Saturday, May 19, 2007

JBoss Rules expressiveness goes to the next level

Edson has been doing great work on the expressiveness of rules, it's now possible to use && and || on field values and between fields themselves inside of a Pattern:

Person( age > 30 && < 40 || hair =="black" )
Note the || here is different than the 'or' conditional element, which works on patterns and results in subrule generation, where each logical outcome is generated as a rule.

As part of Milestone Release 2 we already have autovivification of the field names inside of predicates and return value statemets to reduce the number of field variable declarations, which causes clutter in rules.

Cheese( oldPrice : oldPrice, newPrice == ( oldPrice * 1.10 ) )
Can now be written as:

Cheese( newPrice == ( oldPrice * 1.10 ) )
Next we are reducing created declarations for variable bindings by allowing direct access to the properties on a pattern binding declaration, note this does not include nested properties or the direct properties of a field declaration, this should further help with the readabilty of rules:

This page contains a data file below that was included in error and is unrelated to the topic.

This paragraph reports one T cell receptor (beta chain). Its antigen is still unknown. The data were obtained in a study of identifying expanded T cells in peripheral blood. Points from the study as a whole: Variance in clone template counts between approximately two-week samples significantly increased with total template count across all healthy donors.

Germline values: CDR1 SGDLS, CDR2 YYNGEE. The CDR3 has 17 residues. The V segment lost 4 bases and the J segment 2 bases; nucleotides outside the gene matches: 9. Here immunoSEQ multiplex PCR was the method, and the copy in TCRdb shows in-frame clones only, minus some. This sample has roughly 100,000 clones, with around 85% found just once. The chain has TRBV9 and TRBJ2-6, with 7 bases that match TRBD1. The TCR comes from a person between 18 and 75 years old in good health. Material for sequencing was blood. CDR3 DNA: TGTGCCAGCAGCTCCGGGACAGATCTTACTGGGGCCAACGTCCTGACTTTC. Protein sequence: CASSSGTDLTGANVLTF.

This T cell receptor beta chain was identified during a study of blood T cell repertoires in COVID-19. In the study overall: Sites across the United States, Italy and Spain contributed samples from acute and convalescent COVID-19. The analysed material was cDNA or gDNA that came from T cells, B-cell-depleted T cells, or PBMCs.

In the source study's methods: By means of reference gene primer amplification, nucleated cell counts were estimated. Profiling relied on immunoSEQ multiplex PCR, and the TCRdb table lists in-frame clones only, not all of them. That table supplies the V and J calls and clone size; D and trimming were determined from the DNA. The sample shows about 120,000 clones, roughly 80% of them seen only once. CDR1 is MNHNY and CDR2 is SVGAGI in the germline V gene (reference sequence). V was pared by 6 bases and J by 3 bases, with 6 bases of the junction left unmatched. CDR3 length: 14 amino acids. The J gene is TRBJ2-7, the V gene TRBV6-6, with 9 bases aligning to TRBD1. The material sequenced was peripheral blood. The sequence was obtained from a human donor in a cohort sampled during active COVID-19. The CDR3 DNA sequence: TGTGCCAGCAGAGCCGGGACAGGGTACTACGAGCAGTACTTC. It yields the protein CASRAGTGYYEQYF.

p : Person(personId : id)
i : Item(id == personId, value > 100 )
Will soon be able to write as:

p : Person()
i : Item(id == p.id, value > 100 )
The final change we hope to do in time for 4.0, which is our most requested feature, is to allow nested properties, array and hashmap access to be expressed as field constraints rather than as predicates, return value or evals. I should mention at this stage that there are a number of complications and issues with regards to nested properties, arrays and hashmaps in rule engines that many users are not aware of; the issue is similar to hashmap keys where the hashcode or fields are changed making the key and its object irretrievable and thus causing memory leaks. Internally what will really happen is that we will rewrite these expressions as an eval and execute using MVEL.

Person($pets:pets)
eval($pets['rover'].type == "dog")
Will soon be able to write as:
Person( pets['rover'].type == "dog" )
This puts JBoss Rules firmly on the road to being one of the most expressive rule engines :)